DENVER -- The Rockies' Nolan Arenado has a chance to become the first third baseman in history to earn a Rawlings Gold Glove Award in each of his first four seasons. Also, Colorado right fielder Carlos Gonzalez is going for his fourth Gold Glove Award and second baseman DJ LeMahieu is up for his second honor in the National League.
Rawlings revealed the finalists in both leagues on Thursday, with the winners scheduled to be announced on ESPN on Nov. 8. Managers and coaches for each club voted for players in their league, but they could not vote for players on their team, to account for 75 percent of the selection process. The Society for American Baseball Research applies the SABR Defensive Index for the other 25 percent.
Rockies players have won 18 Gold Glove Awards. Outfielder Larry Walker leads the way with five, and Arenado, Gonzalez and first baseman Todd Helton are tied for second with three each.
The only other third baseman to begin his career with three Gold Glove Awards in a row is the Red Sox's Frank Malzone, who won from 1957-59. After Malzone's run, Hall of Famer Brooks Robinson began his streak of 16 Gold Glove Awards with the Orioles. Arenado, an NL All-Star the past two seasons, has often been compared to Robinson.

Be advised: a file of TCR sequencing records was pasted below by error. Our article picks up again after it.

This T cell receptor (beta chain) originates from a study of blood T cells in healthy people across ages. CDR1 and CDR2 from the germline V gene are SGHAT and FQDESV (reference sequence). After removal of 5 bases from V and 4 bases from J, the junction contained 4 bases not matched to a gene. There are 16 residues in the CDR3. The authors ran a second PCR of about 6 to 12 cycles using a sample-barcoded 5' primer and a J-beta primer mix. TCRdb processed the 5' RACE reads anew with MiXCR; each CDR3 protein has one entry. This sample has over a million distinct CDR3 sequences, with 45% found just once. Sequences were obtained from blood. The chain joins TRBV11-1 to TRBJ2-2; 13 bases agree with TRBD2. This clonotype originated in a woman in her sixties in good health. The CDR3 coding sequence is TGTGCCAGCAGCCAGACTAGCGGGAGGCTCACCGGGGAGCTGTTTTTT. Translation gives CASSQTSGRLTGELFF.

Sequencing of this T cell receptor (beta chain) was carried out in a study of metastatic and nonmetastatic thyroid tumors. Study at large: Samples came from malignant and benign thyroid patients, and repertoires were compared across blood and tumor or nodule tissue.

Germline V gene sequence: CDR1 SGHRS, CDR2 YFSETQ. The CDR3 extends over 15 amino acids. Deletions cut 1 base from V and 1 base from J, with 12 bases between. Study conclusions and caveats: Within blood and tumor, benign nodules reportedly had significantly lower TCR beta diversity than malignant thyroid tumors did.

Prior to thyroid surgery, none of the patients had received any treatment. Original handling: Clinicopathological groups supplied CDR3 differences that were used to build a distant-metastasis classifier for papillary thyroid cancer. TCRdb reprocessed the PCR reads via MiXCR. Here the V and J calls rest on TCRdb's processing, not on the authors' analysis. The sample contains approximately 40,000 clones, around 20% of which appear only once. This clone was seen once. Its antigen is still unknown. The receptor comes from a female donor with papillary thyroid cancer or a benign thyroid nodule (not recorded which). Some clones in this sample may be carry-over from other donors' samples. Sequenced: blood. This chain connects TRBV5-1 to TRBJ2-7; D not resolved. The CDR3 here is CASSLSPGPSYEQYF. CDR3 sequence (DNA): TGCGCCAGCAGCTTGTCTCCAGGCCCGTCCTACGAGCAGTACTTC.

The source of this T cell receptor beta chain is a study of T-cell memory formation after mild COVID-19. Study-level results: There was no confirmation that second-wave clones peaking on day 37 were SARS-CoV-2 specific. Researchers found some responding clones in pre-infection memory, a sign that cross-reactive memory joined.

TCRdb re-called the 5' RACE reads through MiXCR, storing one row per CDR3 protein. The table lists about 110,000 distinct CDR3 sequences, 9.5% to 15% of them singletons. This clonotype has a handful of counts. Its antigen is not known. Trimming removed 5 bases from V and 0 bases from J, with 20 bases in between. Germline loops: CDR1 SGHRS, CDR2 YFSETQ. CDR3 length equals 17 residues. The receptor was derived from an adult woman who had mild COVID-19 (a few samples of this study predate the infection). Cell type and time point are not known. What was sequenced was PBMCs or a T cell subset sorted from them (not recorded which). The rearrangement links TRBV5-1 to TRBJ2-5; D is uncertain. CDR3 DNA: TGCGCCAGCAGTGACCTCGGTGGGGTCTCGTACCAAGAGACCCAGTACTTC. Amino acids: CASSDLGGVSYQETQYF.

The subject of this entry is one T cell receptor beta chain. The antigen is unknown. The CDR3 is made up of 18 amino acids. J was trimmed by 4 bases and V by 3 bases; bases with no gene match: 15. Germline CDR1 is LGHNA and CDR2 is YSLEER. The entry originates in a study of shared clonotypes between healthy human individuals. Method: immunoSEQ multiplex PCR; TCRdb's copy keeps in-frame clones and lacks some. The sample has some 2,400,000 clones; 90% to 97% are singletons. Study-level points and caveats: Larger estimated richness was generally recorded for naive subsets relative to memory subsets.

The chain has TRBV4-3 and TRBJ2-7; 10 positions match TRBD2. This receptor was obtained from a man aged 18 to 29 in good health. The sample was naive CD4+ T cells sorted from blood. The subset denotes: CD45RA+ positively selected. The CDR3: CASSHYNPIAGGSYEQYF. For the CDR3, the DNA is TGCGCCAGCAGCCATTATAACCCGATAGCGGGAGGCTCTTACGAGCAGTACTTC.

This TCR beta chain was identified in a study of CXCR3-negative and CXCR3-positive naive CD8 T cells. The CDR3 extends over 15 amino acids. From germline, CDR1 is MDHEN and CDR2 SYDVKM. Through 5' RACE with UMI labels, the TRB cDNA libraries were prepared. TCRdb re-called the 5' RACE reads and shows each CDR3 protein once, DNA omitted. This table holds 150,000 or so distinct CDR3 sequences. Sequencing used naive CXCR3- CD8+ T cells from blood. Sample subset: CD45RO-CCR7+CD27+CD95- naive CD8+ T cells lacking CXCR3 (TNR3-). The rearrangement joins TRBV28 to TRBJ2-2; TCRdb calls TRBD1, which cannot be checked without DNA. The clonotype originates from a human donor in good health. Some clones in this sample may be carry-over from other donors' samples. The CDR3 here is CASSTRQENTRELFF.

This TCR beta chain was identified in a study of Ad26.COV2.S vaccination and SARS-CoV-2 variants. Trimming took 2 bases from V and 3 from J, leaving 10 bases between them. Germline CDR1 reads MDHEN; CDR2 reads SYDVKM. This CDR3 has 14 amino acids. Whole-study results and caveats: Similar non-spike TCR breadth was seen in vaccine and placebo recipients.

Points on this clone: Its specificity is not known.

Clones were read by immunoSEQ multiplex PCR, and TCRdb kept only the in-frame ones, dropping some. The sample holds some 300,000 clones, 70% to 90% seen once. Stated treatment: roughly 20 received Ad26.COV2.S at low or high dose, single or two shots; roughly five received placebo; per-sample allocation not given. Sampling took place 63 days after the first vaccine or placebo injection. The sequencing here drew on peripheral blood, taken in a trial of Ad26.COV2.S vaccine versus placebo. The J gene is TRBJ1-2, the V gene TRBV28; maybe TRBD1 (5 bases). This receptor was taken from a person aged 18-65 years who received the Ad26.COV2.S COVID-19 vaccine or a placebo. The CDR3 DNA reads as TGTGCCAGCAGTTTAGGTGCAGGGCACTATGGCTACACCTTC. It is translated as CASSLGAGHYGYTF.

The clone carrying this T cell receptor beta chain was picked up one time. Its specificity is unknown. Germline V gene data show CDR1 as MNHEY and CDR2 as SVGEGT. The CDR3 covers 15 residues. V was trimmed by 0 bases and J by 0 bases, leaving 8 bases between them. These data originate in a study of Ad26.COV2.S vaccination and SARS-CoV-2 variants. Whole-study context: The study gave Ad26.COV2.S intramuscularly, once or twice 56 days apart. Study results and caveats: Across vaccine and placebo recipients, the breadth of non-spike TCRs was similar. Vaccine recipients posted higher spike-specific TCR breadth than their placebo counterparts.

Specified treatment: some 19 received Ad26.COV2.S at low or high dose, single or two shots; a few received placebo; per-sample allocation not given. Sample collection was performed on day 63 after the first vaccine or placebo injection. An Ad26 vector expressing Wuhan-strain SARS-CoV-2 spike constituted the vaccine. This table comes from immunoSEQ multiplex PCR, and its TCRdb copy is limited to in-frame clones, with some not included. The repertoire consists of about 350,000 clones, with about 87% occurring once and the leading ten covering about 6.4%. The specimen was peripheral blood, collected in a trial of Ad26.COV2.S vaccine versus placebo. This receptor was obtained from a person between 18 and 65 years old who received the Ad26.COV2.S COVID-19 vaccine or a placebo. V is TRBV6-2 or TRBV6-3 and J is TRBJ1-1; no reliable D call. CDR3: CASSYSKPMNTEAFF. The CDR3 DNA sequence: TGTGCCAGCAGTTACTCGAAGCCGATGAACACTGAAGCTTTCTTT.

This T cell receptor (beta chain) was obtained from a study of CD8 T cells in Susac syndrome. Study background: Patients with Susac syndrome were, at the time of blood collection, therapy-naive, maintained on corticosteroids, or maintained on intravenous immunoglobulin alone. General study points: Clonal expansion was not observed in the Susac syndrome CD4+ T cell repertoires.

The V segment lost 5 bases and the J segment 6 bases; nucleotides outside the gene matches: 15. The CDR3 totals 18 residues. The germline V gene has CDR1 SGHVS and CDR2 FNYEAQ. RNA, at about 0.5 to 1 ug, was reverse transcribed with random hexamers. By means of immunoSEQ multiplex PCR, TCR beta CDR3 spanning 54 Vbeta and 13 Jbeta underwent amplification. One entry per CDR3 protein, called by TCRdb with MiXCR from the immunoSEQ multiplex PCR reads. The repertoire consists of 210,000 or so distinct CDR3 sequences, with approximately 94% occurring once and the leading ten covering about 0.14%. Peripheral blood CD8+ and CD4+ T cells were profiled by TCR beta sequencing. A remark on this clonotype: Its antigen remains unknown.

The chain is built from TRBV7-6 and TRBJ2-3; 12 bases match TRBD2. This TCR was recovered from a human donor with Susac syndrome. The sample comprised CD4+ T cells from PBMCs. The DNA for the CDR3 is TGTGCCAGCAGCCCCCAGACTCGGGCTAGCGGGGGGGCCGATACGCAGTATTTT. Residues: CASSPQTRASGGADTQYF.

Arenado was the runaway NL leader in Defensive Runs Saved (according to Fangraphs), with 20. Arenado is credited with 83 DRS in his career, which began in 2013. No other NL player has more than 18 during that period. Todd Frazier had 18 for the Reds from '13-15 before joining the White Sox last season.
Gonzalez won his first Gold Glove Award in 2010, when honors went to three outfielders regardless of position, and he played mostly center field that season. He won in '12 and '13 in right field, and he was a finalist in '11 when he split his time among all three positions. In '16, Gonzalez finished third in the NL with nine outfield assists.
LeMahieu won his first Gold Glove Award in 2014, and he is up for his second this season after winning his first NL batting title. LeMahieu tied for third in the NL among second basemen in Defensive Runs Saved, with three. Over the past four seasons, which coincide with the time he took over as the Rockies' regular second baseman, he leads NL players at the position with 32 DRS -- 11 more than Darwin Barney, who now plays for the Blue Jays.